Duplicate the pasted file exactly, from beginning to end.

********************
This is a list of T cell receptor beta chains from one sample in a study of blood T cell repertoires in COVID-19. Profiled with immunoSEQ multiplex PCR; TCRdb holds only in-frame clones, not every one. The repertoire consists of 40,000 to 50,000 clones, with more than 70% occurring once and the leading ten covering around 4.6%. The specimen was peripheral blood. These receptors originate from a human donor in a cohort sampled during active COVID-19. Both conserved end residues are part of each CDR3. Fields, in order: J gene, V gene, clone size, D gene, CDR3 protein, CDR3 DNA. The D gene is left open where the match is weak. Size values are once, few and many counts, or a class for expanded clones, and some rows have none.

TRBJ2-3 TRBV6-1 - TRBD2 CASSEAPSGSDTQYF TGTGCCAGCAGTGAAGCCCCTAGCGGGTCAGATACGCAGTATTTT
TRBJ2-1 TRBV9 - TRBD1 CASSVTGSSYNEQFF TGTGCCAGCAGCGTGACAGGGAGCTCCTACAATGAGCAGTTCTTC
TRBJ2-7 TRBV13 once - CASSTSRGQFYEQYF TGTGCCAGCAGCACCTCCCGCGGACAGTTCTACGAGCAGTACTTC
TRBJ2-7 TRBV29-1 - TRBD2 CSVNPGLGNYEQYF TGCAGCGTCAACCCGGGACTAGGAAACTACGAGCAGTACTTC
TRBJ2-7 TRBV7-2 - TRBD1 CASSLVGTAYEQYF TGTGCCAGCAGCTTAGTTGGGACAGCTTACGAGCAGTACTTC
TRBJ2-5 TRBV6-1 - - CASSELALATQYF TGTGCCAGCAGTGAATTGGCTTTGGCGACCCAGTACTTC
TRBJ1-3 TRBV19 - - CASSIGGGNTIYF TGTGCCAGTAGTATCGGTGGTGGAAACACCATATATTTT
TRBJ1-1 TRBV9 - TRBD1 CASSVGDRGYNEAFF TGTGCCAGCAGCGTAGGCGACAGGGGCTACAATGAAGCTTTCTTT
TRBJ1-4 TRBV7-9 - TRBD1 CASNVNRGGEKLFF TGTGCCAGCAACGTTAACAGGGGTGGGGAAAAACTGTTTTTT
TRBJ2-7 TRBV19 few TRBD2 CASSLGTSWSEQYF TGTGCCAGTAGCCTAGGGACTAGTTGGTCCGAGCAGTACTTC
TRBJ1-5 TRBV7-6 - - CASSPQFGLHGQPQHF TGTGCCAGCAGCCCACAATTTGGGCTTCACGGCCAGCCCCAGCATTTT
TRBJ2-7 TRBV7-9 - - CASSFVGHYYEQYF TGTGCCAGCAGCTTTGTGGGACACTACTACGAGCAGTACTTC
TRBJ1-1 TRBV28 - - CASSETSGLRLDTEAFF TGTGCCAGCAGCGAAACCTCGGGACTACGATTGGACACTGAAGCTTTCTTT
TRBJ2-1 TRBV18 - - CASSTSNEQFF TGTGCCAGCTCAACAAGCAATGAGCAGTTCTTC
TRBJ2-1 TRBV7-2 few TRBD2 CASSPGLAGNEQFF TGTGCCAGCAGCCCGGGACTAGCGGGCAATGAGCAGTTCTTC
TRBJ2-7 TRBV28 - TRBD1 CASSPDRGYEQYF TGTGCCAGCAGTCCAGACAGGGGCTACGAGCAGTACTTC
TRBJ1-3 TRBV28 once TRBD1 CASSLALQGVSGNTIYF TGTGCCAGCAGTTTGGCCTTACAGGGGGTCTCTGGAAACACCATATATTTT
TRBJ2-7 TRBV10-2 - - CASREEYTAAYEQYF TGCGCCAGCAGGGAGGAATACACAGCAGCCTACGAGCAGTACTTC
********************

This is a list of T cell receptor beta chains from one sample in a study of blood T cell repertoires in COVID-19. Profiled with immunoSEQ multiplex PCR; TCRdb holds only in-frame clones, not every one. The repertoire consists of 40,000 to 50,000 clones, with more than 70% occurring once and the leading ten covering around 4.6%. The specimen was peripheral blood. These receptors originate from a human donor in a cohort sampled during active COVID-19. Both conserved end residues are part of each CDR3. Fields, in order: J gene, V gene, clone size, D gene, CDR3 protein, CDR3 DNA. The D gene is left open where the match is weak. Size values are once, few and many counts, or a class for expanded clones, and some rows have none.

TRBJ2-3 TRBV6-1 - TRBD2 CASSEAPSGSDTQYF TGTGCCAGCAGTGAAGCCCCTAGCGGGTCAGATACGCAGTATTTT
TRBJ2-1 TRBV9 - TRBD1 CASSVTGSSYNEQFF TGTGCCAGCAGCGTGACAGGGAGCTCCTACAATGAGCAGTTCTTC
TRBJ2-7 TRBV13 once - CASSTSRGQFYEQYF TGTGCCAGCAGCACCTCCCGCGGACAGTTCTACGAGCAGTACTTC
TRBJ2-7 TRBV29-1 - TRBD2 CSVNPGLGNYEQYF TGCAGCGTCAACCCGGGACTAGGAAACTACGAGCAGTACTTC
TRBJ2-7 TRBV7-2 - TRBD1 CASSLVGTAYEQYF TGTGCCAGCAGCTTAGTTGGGACAGCTTACGAGCAGTACTTC
TRBJ2-5 TRBV6-1 - - CASSELALATQYF TGTGCCAGCAGTGAATTGGCTTTGGCGACCCAGTACTTC
TRBJ1-3 TRBV19 - - CASSIGGGNTIYF TGTGCCAGTAGTATCGGTGGTGGAAACACCATATATTTT
TRBJ1-1 TRBV9 - TRBD1 CASSVGDRGYNEAFF TGTGCCAGCAGCGTAGGCGACAGGGGCTACAATGAAGCTTTCTTT
TRBJ1-4 TRBV7-9 - TRBD1 CASNVNRGGEKLFF TGTGCCAGCAACGTTAACAGGGGTGGGGAAAAACTGTTTTTT
TRBJ2-7 TRBV19 few TRBD2 CASSLGTSWSEQYF TGTGCCAGTAGCCTAGGGACTAGTTGGTCCGAGCAGTACTTC
TRBJ1-5 TRBV7-6 - - CASSPQFGLHGQPQHF TGTGCCAGCAGCCCACAATTTGGGCTTCACGGCCAGCCCCAGCATTTT
TRBJ2-7 TRBV7-9 - - CASSFVGHYYEQYF TGTGCCAGCAGCTTTGTGGGACACTACTACGAGCAGTACTTC
TRBJ1-1 TRBV28 - - CASSETSGLRLDTEAFF TGTGCCAGCAGCGAAACCTCGGGACTACGATTGGACACTGAAGCTTTCTTT
TRBJ2-1 TRBV18 - - CASSTSNEQFF TGTGCCAGCTCAACAAGCAATGAGCAGTTCTTC
TRBJ2-1 TRBV7-2 few TRBD2 CASSPGLAGNEQFF TGTGCCAGCAGCCCGGGACTAGCGGGCAATGAGCAGTTCTTC
TRBJ2-7 TRBV28 - TRBD1 CASSPDRGYEQYF TGTGCCAGCAGTCCAGACAGGGGCTACGAGCAGTACTTC
TRBJ1-3 TRBV28 once TRBD1 CASSLALQGVSGNTIYF TGTGCCAGCAGTTTGGCCTTACAGGGGGTCTCTGGAAACACCATATATTTT
TRBJ2-7 TRBV10-2 - - CASREEYTAAYEQYF TGCGCCAGCAGGGAGGAATACACAGCAGCCTACGAGCAGTACTTC